Activated macrophages are crucial during acute PM2.5 exposure-induced angiogenesis in lung cancer.
Oncol Lett. 2020 Jan ;19(1):725-734. Epub 2019 Nov 21. PMID: 31897188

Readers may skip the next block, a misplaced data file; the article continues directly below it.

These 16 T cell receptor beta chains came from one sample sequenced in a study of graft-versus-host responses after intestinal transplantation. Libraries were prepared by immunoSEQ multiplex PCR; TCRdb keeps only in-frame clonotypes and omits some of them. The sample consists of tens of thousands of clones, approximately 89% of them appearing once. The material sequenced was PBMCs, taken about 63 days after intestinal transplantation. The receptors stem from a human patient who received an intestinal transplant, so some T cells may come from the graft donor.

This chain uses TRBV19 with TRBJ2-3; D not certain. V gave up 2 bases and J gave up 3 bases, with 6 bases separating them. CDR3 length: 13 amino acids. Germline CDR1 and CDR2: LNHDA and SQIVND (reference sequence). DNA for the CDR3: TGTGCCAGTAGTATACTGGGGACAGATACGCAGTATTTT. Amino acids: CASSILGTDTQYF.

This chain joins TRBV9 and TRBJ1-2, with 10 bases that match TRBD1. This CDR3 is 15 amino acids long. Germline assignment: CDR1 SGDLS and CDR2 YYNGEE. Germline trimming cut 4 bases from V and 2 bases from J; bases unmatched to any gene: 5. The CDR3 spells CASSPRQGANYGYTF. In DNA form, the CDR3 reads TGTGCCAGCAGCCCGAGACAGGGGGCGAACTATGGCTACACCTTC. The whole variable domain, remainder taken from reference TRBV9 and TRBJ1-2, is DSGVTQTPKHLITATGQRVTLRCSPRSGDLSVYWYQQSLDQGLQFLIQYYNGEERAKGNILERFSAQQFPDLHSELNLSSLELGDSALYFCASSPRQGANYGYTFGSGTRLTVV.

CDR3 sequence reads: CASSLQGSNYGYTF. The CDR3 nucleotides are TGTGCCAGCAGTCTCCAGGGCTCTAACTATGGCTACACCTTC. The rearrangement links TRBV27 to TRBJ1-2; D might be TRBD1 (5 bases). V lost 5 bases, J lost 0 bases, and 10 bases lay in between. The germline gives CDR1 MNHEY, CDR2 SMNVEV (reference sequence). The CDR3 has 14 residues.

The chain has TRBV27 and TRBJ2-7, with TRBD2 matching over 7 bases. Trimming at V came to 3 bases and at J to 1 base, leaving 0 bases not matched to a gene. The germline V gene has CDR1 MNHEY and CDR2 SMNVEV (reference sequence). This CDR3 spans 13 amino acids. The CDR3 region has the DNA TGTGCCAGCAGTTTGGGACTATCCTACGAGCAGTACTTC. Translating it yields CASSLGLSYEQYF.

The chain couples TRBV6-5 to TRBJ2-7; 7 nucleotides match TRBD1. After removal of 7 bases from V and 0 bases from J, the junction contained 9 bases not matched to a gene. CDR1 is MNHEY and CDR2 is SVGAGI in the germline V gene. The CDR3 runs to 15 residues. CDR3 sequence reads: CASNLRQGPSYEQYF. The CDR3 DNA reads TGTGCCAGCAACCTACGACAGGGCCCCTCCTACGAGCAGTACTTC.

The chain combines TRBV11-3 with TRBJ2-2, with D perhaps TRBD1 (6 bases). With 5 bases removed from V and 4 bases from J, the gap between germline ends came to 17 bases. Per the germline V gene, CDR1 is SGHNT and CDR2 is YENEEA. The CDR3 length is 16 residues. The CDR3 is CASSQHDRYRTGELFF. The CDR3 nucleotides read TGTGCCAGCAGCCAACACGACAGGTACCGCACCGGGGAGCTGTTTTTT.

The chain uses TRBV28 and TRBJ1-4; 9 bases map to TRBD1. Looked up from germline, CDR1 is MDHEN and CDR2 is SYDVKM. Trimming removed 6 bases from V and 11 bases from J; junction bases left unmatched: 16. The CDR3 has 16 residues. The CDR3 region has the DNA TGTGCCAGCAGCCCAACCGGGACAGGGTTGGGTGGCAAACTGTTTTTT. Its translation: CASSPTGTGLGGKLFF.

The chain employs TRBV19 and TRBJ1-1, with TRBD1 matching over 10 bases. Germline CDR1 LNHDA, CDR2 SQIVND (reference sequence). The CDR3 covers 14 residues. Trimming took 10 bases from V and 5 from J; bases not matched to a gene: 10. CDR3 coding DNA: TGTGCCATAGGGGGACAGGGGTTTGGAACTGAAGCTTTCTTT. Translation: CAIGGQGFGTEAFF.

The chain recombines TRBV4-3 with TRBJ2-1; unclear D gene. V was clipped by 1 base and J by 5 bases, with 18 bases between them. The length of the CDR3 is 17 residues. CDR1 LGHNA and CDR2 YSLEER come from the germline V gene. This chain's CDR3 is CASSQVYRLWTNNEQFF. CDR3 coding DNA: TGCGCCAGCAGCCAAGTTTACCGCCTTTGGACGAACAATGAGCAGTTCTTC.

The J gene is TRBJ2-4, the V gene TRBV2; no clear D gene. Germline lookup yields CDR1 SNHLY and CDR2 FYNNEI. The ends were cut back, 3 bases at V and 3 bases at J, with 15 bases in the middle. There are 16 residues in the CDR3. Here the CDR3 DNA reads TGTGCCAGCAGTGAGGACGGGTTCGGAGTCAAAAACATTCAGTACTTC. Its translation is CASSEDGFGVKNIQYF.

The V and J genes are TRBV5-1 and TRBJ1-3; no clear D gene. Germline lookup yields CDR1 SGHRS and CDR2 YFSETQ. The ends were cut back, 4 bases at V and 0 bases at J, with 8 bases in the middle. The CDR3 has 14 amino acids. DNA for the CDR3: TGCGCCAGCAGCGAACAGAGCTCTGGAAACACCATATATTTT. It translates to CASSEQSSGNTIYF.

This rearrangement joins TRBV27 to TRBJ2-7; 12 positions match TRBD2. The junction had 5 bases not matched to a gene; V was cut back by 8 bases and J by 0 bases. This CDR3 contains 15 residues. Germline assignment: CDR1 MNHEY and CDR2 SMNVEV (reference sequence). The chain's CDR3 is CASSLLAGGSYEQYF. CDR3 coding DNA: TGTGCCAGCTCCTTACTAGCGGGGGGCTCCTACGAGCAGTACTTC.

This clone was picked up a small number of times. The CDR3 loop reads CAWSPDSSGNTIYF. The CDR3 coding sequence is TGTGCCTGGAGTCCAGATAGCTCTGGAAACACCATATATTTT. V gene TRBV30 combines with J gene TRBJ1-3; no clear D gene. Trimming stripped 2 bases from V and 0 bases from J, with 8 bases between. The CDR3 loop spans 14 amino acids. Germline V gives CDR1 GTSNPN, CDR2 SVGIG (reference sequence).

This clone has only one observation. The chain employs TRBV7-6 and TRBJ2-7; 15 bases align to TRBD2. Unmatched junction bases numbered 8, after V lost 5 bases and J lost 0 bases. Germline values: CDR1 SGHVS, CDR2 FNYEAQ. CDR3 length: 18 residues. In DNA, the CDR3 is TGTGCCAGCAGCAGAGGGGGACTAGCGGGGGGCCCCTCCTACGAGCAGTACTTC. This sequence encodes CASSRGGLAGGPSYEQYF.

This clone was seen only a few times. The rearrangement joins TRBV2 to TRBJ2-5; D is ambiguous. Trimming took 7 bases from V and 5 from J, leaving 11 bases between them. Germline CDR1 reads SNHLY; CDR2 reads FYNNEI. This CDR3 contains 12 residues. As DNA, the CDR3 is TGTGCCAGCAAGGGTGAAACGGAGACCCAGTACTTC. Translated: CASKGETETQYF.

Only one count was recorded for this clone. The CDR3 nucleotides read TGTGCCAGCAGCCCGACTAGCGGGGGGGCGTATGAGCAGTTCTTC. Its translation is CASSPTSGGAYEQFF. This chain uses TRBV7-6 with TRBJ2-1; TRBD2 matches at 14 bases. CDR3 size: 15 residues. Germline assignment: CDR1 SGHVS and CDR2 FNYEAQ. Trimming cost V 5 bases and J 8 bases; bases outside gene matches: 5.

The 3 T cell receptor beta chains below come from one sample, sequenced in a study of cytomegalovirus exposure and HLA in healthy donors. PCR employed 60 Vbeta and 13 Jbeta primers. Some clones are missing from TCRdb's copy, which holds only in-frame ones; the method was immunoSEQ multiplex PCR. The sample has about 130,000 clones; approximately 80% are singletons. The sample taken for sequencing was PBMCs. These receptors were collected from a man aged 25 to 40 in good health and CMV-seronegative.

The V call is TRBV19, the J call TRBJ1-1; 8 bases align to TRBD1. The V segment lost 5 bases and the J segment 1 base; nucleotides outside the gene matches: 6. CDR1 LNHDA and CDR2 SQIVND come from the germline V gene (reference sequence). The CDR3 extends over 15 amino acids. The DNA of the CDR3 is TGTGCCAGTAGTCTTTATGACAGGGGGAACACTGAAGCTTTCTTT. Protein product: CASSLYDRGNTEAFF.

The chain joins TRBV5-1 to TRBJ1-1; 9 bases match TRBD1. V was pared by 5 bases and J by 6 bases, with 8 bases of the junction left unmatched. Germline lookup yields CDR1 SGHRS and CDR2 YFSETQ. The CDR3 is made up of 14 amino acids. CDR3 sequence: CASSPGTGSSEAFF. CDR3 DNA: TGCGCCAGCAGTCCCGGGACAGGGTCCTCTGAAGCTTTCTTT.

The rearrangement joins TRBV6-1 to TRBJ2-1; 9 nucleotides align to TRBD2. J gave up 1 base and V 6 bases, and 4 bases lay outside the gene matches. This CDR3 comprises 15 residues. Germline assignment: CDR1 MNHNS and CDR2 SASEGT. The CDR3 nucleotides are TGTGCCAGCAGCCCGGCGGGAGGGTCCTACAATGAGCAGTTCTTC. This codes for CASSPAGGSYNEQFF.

The importance of ambient particulate matter (PM2.5) in lung cancer progression is well established; however, the precise mechanisms by which PM2.5 modulates lung cancer development have not yet been determined. The present study demonstrated increased mRNA and protein expression levels of vascular endothelial growth factor in PM2.5-induced macrophages. However, no significant changes to the expression levels of angiogenic cytokines (vascular endothelial growth factor A, matric metallopeptidase 9, basic fibroblast growth factor and platelet-derived growth factor) were observed in the Lewis lung carcinoma (LLC) cell line in response to acute PM2.5 exposure. PM2.5-induced activated macrophages were revealed to upregulate angiogenic cytokine expression following the acute exposure of LLC cells to PM2.5-induced macrophage supernatant., the pro-angiogenic and macrophage accumulation functions of PM2.5 were supported by the establishment of a polyvinyl alcohol sponge implantation mouse model. Furthermore, PM2.5 was demonstrated to increase angiogenesis and macrophage recruitment in mice that were subcutaneously injected with LLCs. These results indicated that PM2.5 increases angiogenesis, and macrophages are crucial mediators of PM2.5-induced angiogenesis in lung cancer. These findings may provide novel insights for the development of lung cancer treatment strategies.